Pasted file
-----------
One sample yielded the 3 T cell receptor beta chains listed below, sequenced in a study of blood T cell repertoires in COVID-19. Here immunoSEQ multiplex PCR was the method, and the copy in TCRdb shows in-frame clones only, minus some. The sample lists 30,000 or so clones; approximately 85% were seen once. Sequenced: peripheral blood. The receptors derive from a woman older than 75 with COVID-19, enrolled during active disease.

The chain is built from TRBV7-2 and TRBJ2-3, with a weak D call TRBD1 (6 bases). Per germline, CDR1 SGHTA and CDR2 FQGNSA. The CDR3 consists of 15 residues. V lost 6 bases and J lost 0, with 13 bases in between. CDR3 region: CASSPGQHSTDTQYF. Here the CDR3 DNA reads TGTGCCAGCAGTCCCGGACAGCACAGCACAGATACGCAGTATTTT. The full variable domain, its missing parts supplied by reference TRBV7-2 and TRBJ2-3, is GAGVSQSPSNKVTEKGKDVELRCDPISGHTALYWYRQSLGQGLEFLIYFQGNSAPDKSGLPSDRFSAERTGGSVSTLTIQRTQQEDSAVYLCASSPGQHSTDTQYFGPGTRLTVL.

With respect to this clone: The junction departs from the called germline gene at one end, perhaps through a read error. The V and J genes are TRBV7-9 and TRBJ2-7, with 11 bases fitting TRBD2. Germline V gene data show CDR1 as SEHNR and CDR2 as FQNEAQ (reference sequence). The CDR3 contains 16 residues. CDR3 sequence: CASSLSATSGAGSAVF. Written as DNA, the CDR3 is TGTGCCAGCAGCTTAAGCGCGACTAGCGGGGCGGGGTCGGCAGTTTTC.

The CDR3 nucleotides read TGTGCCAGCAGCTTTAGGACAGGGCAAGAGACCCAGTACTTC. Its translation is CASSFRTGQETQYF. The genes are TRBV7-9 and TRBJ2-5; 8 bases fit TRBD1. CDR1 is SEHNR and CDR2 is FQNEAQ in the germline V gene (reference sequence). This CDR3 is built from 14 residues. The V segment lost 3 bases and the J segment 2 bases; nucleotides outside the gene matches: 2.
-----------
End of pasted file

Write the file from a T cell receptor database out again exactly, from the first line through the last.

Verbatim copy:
One sample yielded the 3 T cell receptor beta chains listed below, sequenced in a study of blood T cell repertoires in COVID-19. Here immunoSEQ multiplex PCR was the method, and the copy in TCRdb shows in-frame clones only, minus some. The sample lists 30,000 or so clones; approximately 85% were seen once. Sequenced: peripheral blood. The receptors derive from a woman older than 75 with COVID-19, enrolled during active disease.

The chain is built from TRBV7-2 and TRBJ2-3, with a weak D call TRBD1 (6 bases). Per germline, CDR1 SGHTA and CDR2 FQGNSA. The CDR3 consists of 15 residues. V lost 6 bases and J lost 0, with 13 bases in between. CDR3 region: CASSPGQHSTDTQYF. Here the CDR3 DNA reads TGTGCCAGCAGTCCCGGACAGCACAGCACAGATACGCAGTATTTT. The full variable domain, its missing parts supplied by reference TRBV7-2 and TRBJ2-3, is GAGVSQSPSNKVTEKGKDVELRCDPISGHTALYWYRQSLGQGLEFLIYFQGNSAPDKSGLPSDRFSAERTGGSVSTLTIQRTQQEDSAVYLCASSPGQHSTDTQYFGPGTRLTVL.

With respect to this clone: The junction departs from the called germline gene at one end, perhaps through a read error. The V and J genes are TRBV7-9 and TRBJ2-7, with 11 bases fitting TRBD2. Germline V gene data show CDR1 as SEHNR and CDR2 as FQNEAQ (reference sequence). The CDR3 contains 16 residues. CDR3 sequence: CASSLSATSGAGSAVF. Written as DNA, the CDR3 is TGTGCCAGCAGCTTAAGCGCGACTAGCGGGGCGGGGTCGGCAGTTTTC.

The CDR3 nucleotides read TGTGCCAGCAGCTTTAGGACAGGGCAAGAGACCCAGTACTTC. Its translation is CASSFRTGQETQYF. The genes are TRBV7-9 and TRBJ2-5; 8 bases fit TRBD1. CDR1 is SEHNR and CDR2 is FQNEAQ in the germline V gene (reference sequence). This CDR3 is built from 14 residues. The V segment lost 3 bases and the J segment 2 bases; nucleotides outside the gene matches: 2.